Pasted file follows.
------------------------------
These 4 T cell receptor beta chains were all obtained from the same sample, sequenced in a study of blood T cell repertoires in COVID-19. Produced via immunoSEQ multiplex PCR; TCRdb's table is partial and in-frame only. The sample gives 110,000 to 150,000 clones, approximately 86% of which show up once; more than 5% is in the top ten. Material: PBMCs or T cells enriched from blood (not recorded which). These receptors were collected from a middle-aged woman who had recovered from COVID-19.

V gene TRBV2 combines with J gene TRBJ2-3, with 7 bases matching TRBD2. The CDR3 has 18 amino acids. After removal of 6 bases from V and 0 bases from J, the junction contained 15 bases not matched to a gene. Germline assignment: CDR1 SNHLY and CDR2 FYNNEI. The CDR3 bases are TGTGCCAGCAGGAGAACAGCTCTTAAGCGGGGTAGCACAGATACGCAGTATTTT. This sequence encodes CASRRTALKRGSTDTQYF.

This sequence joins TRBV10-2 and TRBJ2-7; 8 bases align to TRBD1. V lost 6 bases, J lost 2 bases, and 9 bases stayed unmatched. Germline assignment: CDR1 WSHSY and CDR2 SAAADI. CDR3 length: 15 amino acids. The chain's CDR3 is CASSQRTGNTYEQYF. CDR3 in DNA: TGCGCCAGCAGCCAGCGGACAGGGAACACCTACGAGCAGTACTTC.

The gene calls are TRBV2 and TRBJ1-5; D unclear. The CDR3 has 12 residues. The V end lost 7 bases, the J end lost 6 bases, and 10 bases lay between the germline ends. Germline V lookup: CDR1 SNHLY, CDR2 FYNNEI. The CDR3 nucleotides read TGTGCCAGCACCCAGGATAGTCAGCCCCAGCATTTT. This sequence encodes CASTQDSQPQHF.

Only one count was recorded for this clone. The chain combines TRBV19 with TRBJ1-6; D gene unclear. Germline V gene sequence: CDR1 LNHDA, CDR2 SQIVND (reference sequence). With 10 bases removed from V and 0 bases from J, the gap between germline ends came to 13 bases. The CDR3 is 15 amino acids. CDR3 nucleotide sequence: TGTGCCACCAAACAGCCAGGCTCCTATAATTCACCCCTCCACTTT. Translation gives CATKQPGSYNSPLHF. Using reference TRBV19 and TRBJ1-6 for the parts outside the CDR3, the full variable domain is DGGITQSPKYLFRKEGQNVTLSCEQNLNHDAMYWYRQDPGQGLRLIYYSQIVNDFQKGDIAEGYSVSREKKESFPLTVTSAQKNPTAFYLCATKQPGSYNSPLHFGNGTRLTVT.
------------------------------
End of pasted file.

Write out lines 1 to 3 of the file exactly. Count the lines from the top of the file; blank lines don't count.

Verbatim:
These 4 T cell receptor beta chains were all obtained from the same sample, sequenced in a study of blood T cell repertoires in COVID-19. Produced via immunoSEQ multiplex PCR; TCRdb's table is partial and in-frame only. The sample gives 110,000 to 150,000 clones, approximately 86% of which show up once; more than 5% is in the top ten. Material: PBMCs or T cells enriched from blood (not recorded which). These receptors were collected from a middle-aged woman who had recovered from COVID-19.

V gene TRBV2 combines with J gene TRBJ2-3, with 7 bases matching TRBD2. The CDR3 has 18 amino acids. After removal of 6 bases from V and 0 bases from J, the junction contained 15 bases not matched to a gene. Germline assignment: CDR1 SNHLY and CDR2 FYNNEI. The CDR3 bases are TGTGCCAGCAGGAGAACAGCTCTTAAGCGGGGTAGCACAGATACGCAGTATTTT. This sequence encodes CASRRTALKRGSTDTQYF.

This sequence joins TRBV10-2 and TRBJ2-7; 8 bases align to TRBD1. V lost 6 bases, J lost 2 bases, and 9 bases stayed unmatched. Germline assignment: CDR1 WSHSY and CDR2 SAAADI. CDR3 length: 15 amino acids. The chain's CDR3 is CASSQRTGNTYEQYF. CDR3 in DNA: TGCGCCAGCAGCCAGCGGACAGGGAACACCTACGAGCAGTACTTC.